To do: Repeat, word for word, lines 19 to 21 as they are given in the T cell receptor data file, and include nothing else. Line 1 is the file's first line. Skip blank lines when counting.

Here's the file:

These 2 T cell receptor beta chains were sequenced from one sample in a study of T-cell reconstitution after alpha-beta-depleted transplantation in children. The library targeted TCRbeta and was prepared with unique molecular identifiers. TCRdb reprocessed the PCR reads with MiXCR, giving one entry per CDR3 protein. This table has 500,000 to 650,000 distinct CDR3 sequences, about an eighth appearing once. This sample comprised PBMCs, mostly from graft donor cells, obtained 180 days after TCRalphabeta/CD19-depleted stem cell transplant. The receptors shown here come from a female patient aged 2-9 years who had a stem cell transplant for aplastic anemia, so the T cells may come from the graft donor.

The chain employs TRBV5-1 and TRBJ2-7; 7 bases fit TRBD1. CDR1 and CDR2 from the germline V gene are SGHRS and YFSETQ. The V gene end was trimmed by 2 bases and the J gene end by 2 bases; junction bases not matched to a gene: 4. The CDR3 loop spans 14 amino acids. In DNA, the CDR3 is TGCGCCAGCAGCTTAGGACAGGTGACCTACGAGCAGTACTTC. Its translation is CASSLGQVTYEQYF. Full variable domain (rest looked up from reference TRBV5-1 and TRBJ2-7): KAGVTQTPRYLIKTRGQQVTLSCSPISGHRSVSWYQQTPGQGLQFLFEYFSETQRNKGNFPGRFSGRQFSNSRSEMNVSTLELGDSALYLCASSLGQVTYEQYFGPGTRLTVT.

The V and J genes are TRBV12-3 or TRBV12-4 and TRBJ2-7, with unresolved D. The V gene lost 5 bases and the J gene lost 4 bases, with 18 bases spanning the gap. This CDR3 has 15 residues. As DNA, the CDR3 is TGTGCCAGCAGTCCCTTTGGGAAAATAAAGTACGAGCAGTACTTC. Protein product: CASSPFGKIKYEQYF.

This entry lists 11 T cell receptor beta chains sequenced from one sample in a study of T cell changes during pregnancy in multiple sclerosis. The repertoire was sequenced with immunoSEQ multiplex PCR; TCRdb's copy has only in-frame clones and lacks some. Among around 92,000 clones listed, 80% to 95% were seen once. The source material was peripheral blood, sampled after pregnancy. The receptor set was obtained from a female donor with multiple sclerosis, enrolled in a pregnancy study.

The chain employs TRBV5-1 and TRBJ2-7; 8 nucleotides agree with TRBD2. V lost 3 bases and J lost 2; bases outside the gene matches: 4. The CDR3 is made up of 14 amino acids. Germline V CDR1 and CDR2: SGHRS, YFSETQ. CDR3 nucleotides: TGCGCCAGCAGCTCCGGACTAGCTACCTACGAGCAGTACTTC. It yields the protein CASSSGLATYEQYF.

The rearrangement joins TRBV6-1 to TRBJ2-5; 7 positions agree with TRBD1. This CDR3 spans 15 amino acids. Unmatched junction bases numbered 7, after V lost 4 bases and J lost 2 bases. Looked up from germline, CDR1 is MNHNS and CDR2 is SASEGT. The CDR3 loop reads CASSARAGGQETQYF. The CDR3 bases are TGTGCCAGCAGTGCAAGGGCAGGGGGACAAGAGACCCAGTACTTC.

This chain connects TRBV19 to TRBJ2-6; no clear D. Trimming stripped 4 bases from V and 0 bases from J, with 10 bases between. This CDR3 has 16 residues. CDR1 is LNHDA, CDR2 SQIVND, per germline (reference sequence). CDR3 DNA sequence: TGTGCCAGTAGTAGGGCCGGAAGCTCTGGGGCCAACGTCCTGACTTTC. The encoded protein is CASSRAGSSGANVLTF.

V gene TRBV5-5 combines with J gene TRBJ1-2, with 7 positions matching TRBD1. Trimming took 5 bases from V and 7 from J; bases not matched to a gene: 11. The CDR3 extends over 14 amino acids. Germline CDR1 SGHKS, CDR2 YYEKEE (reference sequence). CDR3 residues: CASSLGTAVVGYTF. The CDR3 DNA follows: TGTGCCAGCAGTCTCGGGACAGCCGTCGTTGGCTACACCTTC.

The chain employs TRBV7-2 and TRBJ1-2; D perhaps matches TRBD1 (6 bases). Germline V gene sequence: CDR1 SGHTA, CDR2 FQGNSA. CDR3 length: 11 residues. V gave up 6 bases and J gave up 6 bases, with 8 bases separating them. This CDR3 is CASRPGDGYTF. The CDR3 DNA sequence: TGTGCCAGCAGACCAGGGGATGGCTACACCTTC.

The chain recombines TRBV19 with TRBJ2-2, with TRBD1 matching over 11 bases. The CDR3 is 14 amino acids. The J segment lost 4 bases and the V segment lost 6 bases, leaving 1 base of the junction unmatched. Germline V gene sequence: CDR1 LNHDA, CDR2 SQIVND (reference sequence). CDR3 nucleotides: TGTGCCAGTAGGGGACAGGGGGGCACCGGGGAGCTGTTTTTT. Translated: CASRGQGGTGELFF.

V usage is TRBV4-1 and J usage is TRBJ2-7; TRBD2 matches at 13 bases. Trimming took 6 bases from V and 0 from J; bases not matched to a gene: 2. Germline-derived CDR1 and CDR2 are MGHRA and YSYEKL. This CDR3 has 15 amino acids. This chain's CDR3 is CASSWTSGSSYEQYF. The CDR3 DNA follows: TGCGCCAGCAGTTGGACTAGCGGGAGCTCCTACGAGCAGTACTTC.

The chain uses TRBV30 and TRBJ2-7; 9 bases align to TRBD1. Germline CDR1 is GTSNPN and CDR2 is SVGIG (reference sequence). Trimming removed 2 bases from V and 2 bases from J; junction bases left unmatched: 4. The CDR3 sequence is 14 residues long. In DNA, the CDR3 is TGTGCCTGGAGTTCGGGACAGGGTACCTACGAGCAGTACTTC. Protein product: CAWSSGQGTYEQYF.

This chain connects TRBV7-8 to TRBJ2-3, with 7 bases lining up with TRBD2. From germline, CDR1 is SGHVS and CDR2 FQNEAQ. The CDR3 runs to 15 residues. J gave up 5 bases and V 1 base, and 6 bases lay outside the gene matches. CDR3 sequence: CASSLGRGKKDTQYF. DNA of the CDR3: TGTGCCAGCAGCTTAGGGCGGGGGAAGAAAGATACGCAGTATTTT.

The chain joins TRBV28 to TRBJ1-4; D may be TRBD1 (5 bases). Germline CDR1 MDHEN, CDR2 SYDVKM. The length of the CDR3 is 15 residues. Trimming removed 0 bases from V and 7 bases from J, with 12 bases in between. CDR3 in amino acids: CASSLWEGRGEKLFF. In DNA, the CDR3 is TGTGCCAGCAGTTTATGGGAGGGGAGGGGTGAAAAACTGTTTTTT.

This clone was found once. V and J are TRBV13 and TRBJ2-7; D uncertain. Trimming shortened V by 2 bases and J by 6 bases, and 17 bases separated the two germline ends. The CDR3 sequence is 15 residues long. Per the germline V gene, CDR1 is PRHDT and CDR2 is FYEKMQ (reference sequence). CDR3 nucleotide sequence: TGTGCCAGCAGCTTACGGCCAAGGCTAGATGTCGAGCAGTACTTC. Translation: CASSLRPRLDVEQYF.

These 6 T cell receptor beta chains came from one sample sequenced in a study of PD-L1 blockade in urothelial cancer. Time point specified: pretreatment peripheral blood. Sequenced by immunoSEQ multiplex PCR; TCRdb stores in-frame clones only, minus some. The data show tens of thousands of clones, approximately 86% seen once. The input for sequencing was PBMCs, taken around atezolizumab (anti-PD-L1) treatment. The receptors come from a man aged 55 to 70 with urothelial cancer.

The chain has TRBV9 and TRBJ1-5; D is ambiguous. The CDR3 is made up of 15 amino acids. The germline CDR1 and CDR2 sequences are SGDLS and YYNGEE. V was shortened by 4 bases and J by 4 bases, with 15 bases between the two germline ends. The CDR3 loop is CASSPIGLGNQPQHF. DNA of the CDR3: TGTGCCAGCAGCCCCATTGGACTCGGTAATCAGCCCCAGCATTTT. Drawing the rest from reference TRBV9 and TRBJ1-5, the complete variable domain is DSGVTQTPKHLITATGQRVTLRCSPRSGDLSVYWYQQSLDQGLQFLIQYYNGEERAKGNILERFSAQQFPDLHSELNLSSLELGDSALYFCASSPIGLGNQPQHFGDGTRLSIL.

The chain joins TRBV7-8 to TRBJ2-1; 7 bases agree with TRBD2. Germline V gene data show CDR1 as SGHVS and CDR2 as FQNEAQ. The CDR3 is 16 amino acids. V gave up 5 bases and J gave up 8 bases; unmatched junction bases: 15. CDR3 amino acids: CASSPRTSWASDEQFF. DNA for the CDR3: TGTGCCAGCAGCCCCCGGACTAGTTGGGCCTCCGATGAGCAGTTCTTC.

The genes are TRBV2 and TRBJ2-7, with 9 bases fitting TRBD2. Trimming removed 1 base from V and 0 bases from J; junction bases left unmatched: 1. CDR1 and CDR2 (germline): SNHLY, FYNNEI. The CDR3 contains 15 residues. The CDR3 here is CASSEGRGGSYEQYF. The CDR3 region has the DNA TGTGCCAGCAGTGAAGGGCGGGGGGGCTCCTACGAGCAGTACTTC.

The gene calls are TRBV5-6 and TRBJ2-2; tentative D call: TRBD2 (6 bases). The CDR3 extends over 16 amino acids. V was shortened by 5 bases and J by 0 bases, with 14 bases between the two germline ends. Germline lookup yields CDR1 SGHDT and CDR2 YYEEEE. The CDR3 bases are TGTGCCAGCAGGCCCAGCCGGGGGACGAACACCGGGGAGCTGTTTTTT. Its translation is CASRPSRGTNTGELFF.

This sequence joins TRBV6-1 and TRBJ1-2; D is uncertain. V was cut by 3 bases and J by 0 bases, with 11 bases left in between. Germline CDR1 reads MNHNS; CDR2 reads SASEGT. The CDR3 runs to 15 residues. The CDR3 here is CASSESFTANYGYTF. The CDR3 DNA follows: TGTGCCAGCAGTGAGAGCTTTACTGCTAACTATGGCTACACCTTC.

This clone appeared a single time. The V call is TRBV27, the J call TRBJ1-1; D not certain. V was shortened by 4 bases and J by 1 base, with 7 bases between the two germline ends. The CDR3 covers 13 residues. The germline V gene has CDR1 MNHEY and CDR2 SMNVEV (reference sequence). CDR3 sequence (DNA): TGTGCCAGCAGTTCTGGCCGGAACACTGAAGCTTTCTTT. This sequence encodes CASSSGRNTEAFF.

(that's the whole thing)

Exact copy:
The genes are TRBV2 and TRBJ2-7, with 9 bases fitting TRBD2. Trimming removed 1 base from V and 0 bases from J; junction bases left unmatched: 1. CDR1 and CDR2 (germline): SNHLY, FYNNEI. The CDR3 contains 15 residues. The CDR3 here is CASSEGRGGSYEQYF. The CDR3 region has the DNA TGTGCCAGCAGTGAAGGGCGGGGGGGCTCCTACGAGCAGTACTTC.

The gene calls are TRBV5-6 and TRBJ2-2; tentative D call: TRBD2 (6 bases). The CDR3 extends over 16 amino acids. V was shortened by 5 bases and J by 0 bases, with 14 bases between the two germline ends. Germline lookup yields CDR1 SGHDT and CDR2 YYEEEE. The CDR3 bases are TGTGCCAGCAGGCCCAGCCGGGGGACGAACACCGGGGAGCTGTTTTTT. Its translation is CASRPSRGTNTGELFF.

This sequence joins TRBV6-1 and TRBJ1-2; D is uncertain. V was cut by 3 bases and J by 0 bases, with 11 bases left in between. Germline CDR1 reads MNHNS; CDR2 reads SASEGT. The CDR3 runs to 15 residues. The CDR3 here is CASSESFTANYGYTF. The CDR3 DNA follows: TGTGCCAGCAGTGAGAGCTTTACTGCTAACTATGGCTACACCTTC.